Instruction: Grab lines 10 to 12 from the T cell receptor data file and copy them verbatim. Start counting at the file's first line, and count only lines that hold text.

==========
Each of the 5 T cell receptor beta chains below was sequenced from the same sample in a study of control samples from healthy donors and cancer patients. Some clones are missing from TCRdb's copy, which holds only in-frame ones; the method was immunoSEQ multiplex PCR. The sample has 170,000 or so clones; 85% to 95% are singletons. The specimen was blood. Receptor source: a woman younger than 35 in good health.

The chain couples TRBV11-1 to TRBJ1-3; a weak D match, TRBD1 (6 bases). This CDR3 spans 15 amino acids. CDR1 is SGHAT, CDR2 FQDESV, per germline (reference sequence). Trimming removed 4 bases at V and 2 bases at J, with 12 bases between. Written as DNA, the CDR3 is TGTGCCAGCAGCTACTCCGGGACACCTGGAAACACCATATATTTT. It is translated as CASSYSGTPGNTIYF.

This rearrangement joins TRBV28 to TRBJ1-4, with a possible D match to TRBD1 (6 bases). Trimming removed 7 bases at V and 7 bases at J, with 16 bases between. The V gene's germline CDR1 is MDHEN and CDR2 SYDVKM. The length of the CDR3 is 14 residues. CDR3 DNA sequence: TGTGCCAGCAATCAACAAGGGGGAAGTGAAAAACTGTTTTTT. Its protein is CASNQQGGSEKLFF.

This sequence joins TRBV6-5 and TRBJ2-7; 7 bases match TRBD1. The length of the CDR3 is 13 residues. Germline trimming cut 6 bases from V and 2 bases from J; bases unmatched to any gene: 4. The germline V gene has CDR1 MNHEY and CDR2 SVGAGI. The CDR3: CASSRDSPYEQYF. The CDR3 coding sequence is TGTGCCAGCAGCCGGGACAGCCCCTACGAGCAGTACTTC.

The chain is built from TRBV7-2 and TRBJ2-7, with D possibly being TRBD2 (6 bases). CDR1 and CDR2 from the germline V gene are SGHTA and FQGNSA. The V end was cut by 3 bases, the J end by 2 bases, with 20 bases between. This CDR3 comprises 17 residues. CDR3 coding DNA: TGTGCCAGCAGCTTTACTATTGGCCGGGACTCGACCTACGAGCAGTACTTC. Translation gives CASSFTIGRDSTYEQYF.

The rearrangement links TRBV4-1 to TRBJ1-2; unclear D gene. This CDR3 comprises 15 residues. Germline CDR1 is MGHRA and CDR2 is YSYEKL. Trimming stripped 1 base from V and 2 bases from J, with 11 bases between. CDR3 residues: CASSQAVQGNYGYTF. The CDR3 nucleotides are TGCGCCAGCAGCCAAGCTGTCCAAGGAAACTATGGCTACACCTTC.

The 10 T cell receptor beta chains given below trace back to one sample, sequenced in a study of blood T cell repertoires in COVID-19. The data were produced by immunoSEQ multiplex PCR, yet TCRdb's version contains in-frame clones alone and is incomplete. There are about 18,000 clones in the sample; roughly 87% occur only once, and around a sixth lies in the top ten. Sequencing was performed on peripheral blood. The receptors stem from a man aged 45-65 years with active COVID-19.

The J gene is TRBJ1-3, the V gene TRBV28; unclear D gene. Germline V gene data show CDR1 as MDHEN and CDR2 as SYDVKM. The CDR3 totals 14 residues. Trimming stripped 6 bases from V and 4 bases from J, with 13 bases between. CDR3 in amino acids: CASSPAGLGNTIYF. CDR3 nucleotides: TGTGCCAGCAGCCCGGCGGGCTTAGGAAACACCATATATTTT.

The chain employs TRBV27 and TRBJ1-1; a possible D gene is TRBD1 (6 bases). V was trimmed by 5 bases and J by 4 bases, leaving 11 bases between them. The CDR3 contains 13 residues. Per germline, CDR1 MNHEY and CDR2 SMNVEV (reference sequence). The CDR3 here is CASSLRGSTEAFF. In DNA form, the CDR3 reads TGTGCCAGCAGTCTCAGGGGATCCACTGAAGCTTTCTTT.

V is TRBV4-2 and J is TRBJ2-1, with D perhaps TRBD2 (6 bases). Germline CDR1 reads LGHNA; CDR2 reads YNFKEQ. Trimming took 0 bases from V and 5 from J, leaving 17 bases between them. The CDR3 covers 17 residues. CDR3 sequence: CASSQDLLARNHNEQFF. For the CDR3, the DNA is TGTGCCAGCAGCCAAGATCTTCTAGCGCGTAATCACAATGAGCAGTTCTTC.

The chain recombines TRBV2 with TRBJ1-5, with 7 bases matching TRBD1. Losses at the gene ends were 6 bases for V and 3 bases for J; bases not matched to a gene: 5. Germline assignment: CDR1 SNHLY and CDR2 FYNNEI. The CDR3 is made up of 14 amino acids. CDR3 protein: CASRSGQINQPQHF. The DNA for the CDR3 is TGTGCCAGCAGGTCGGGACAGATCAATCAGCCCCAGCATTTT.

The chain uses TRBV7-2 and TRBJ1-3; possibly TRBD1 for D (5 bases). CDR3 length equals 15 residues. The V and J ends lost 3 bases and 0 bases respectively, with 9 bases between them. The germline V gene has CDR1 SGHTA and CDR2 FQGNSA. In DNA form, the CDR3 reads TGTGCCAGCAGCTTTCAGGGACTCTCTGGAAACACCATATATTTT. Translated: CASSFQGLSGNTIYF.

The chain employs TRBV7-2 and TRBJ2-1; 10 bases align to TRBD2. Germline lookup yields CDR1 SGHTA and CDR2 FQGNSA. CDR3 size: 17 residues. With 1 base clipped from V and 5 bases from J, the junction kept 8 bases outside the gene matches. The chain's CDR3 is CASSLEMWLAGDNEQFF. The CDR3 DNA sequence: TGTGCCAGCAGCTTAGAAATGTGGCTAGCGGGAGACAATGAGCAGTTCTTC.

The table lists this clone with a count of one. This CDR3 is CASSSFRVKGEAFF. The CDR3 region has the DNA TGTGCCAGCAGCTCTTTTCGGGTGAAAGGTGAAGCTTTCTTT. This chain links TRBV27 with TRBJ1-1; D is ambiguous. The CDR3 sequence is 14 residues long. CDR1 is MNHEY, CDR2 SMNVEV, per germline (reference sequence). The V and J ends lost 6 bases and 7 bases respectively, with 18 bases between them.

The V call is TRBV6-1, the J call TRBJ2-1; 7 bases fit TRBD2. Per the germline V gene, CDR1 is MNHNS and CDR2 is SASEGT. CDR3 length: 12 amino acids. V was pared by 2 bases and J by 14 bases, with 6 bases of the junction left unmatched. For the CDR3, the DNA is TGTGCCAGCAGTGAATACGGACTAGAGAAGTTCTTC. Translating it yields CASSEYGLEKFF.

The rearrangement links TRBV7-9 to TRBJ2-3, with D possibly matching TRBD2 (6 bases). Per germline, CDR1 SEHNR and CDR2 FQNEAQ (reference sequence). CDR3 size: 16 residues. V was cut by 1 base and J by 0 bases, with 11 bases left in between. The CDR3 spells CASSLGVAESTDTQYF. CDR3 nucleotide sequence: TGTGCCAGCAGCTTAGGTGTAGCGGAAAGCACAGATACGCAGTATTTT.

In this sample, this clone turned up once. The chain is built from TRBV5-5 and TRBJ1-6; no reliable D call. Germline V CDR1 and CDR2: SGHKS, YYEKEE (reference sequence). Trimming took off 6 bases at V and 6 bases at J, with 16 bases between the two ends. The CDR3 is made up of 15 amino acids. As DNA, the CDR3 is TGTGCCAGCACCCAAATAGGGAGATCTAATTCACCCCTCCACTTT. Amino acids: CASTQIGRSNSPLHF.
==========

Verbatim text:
V is TRBV4-2 and J is TRBJ2-1, with D perhaps TRBD2 (6 bases). Germline CDR1 reads LGHNA; CDR2 reads YNFKEQ. Trimming took 0 bases from V and 5 from J, leaving 17 bases between them. The CDR3 covers 17 residues. CDR3 sequence: CASSQDLLARNHNEQFF. For the CDR3, the DNA is TGTGCCAGCAGCCAAGATCTTCTAGCGCGTAATCACAATGAGCAGTTCTTC.

The chain recombines TRBV2 with TRBJ1-5, with 7 bases matching TRBD1. Losses at the gene ends were 6 bases for V and 3 bases for J; bases not matched to a gene: 5. Germline assignment: CDR1 SNHLY and CDR2 FYNNEI. The CDR3 is made up of 14 amino acids. CDR3 protein: CASRSGQINQPQHF. The DNA for the CDR3 is TGTGCCAGCAGGTCGGGACAGATCAATCAGCCCCAGCATTTT.

The chain uses TRBV7-2 and TRBJ1-3; possibly TRBD1 for D (5 bases). CDR3 length equals 15 residues. The V and J ends lost 3 bases and 0 bases respectively, with 9 bases between them. The germline V gene has CDR1 SGHTA and CDR2 FQGNSA. In DNA form, the CDR3 reads TGTGCCAGCAGCTTTCAGGGACTCTCTGGAAACACCATATATTTT. Translated: CASSFQGLSGNTIYF.